1 Department of Clinical Medicine, Department of Clinical Medicine, Faculty of Health and Medical Sciences, Københavns Universitet2 unknown3 Department of Clinical Medicine, Department of Clinical Medicine, Faculty of Health and Medical Sciences, Københavns Universitet
Two patients were treated with immunotherapy for metastatic malignant melanoma (MM) despite suffering from systemic autoimmune disease, i.e., ulcerative colitis (UC) and Behcets disease (BD), respectively. Both patients benefitted from the treatment. The patient with UC achieved partial remission of all measurable parameters after treatment with Ipilimumab, while the patient with BD achieved a complete remission of MM after treatment with Interleukin-2 (IL-2) and Interferon-α (IFN-α). Moreover, no aggravation of symptoms related to the autoimmune diseases was seen during treatment, in contrast, clinical indications of improvement were observed. These two cases illustrate that the presence of autoimmune disease does not necessarily predict increased autoimmune toxicity in connection with immunotherapy. They also raise the question of whether autoimmune disease should continue to be an absolute exclusion criterion for treatment of MM with immunotherapy. Consequently, given the poor prognosis of refractory MM, immunotherapies need to be taken into consideration even in cases of autoimmune comorbidity due to the potential long-term benefit that these therapies offer to MM patients.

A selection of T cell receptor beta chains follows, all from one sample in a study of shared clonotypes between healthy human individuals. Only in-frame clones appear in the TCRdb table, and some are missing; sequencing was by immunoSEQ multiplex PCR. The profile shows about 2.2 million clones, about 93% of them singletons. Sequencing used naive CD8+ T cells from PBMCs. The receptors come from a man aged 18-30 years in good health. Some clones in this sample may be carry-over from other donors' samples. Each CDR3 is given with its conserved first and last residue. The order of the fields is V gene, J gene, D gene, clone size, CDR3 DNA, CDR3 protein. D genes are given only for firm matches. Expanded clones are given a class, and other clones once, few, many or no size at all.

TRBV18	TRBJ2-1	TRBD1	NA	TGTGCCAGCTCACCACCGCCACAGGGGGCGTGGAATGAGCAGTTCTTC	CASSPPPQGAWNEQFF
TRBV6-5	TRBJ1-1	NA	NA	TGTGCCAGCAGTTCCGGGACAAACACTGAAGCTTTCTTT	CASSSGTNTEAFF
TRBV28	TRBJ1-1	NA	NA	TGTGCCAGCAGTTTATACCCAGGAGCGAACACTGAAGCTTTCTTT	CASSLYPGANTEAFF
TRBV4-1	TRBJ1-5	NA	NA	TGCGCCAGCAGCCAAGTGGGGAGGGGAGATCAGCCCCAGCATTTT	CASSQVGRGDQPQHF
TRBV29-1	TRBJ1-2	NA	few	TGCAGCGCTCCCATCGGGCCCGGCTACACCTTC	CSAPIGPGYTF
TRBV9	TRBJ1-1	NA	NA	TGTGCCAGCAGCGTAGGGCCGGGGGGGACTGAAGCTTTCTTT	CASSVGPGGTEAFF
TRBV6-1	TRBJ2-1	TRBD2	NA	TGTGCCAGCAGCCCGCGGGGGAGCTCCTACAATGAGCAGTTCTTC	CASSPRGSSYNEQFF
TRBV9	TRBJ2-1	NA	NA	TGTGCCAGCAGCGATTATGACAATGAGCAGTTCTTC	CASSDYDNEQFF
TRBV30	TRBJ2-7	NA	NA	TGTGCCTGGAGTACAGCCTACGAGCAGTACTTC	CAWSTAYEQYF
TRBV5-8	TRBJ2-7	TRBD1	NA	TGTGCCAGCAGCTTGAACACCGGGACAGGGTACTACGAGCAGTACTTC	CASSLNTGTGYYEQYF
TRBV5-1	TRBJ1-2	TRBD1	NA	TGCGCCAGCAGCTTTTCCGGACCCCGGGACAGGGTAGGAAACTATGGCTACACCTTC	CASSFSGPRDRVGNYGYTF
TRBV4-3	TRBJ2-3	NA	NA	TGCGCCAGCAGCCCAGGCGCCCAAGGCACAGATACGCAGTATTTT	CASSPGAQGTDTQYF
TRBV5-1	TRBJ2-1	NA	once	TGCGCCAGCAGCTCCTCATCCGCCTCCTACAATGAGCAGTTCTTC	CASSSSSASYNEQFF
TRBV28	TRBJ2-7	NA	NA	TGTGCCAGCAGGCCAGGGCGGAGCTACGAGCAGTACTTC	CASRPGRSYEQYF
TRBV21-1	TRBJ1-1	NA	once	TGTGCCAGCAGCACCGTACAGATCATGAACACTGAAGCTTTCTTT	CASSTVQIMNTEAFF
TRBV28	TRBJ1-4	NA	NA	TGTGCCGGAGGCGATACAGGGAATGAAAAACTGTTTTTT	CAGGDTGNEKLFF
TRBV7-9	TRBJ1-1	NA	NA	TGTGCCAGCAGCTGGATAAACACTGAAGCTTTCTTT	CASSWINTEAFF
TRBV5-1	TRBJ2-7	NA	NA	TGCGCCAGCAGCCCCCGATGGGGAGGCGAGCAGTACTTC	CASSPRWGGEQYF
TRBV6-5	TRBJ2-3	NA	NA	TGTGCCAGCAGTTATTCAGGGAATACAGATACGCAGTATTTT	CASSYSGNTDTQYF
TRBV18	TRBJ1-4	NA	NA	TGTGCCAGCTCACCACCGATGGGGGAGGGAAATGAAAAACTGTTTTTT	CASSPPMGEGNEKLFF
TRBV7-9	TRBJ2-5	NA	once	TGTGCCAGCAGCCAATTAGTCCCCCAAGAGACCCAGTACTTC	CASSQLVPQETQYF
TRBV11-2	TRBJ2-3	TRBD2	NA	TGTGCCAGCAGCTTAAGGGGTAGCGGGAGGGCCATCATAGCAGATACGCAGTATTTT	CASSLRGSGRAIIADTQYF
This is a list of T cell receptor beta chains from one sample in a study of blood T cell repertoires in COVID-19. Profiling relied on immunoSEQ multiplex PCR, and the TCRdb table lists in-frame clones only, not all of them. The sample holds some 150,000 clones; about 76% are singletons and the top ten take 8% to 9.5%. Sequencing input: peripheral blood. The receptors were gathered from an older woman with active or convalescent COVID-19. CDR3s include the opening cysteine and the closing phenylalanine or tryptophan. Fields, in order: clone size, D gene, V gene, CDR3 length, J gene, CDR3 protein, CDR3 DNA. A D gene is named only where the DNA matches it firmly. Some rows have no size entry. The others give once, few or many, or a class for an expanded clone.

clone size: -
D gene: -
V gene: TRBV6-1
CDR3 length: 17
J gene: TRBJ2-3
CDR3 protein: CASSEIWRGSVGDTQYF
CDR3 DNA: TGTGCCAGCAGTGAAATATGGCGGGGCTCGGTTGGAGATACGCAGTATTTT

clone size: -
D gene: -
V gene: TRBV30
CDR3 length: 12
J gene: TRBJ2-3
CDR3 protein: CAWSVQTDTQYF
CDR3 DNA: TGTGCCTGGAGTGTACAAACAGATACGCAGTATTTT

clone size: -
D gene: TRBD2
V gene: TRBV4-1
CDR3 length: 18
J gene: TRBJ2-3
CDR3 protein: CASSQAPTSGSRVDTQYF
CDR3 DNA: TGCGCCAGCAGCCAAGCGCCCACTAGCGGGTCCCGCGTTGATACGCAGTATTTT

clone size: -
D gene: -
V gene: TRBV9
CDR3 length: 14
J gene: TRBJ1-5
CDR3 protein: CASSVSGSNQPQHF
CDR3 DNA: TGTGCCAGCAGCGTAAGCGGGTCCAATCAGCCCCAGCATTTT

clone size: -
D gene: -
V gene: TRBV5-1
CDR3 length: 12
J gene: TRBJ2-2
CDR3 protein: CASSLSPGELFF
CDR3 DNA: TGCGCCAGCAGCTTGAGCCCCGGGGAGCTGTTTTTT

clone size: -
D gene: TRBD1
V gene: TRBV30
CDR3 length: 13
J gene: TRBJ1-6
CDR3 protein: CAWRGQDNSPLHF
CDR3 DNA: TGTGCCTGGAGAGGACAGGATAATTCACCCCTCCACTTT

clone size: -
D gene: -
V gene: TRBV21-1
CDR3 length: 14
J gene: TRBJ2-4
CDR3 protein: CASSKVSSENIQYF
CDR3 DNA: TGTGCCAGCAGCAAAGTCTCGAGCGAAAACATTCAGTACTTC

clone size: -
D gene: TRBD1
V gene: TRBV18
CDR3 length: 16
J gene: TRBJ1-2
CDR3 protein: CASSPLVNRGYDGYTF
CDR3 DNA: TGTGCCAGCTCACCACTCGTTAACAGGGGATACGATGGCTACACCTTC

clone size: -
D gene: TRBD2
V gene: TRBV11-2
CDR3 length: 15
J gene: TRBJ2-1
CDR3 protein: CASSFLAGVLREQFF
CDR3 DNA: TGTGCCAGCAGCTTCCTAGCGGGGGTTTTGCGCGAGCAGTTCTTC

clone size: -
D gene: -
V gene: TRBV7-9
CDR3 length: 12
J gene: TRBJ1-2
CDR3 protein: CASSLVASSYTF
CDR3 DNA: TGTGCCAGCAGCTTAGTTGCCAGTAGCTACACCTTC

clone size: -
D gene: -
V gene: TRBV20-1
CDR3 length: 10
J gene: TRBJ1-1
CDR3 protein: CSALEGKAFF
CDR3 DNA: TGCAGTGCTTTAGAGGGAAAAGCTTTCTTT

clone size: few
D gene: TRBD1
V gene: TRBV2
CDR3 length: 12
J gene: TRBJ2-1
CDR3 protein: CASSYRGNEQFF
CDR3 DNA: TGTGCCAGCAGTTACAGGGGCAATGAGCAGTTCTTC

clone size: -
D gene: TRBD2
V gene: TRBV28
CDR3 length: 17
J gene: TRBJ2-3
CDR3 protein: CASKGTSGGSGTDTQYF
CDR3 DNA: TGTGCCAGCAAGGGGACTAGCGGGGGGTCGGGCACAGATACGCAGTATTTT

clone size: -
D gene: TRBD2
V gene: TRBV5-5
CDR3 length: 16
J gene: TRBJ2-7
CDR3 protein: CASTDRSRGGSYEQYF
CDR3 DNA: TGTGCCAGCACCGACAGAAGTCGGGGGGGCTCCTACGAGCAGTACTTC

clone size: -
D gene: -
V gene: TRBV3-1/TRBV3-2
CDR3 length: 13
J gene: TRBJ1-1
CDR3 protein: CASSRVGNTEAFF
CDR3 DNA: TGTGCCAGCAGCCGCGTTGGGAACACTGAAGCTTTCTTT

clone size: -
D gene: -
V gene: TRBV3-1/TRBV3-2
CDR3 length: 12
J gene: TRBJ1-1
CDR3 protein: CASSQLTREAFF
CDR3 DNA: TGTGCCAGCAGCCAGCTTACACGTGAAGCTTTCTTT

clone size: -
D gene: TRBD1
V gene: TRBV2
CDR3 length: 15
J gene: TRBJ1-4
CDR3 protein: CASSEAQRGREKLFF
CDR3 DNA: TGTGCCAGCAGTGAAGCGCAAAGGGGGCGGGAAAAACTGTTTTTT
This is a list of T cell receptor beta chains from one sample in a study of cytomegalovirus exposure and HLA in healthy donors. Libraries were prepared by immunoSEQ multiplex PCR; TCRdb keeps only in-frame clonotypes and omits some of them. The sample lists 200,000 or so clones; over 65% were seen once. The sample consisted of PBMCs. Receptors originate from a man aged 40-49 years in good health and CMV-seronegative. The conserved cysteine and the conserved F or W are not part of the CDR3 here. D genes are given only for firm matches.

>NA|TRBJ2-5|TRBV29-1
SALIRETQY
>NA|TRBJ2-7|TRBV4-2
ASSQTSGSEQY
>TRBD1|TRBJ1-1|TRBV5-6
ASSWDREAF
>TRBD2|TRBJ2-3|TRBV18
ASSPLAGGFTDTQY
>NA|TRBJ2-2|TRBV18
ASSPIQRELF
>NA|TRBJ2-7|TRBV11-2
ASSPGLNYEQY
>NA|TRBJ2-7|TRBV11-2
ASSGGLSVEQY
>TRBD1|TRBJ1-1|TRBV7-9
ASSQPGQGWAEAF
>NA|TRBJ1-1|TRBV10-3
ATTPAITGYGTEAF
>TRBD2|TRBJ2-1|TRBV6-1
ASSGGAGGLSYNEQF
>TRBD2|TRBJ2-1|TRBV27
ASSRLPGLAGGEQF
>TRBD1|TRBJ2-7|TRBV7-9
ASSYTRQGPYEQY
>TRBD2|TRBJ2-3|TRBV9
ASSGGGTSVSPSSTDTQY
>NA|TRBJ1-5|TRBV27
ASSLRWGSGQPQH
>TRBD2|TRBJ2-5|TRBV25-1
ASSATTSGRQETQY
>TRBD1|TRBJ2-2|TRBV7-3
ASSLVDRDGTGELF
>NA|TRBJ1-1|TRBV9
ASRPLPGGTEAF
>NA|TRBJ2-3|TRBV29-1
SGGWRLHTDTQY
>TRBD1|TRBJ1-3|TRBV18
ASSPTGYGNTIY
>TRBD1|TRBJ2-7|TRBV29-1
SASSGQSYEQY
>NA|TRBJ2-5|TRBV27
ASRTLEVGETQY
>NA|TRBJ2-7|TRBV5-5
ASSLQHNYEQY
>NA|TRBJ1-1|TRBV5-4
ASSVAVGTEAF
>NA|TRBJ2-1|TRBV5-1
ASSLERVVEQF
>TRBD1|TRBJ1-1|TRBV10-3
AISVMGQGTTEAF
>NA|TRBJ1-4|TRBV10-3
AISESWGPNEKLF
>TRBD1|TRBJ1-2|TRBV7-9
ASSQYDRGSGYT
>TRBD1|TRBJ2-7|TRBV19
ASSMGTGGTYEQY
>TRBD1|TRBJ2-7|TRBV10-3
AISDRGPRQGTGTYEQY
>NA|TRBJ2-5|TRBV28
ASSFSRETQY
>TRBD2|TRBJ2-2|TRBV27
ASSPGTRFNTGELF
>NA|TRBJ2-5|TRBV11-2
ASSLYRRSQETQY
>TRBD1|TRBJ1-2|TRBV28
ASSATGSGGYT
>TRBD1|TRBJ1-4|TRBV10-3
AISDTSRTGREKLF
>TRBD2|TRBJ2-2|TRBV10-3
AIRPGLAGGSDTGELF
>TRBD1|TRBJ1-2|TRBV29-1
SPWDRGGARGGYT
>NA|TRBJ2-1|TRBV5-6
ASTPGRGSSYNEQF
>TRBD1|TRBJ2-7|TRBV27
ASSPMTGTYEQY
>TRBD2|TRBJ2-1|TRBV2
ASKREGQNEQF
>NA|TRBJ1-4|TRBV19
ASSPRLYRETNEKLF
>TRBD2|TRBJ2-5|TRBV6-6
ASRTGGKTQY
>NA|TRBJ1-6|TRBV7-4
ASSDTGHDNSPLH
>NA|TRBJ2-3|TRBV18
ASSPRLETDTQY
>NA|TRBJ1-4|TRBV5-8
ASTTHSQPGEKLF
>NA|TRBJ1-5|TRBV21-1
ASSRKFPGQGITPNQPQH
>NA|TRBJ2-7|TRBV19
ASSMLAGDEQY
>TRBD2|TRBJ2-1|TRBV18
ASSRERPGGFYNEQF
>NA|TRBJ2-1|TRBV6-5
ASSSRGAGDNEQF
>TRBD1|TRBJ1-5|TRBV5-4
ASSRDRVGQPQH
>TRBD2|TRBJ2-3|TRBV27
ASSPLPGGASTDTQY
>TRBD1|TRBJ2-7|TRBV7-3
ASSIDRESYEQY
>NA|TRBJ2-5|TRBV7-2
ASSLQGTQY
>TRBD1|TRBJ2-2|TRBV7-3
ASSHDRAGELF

Cancer Immunology, Immunotherapy : Cii, 2014, Vol 63, Issue 12, p. 1341-6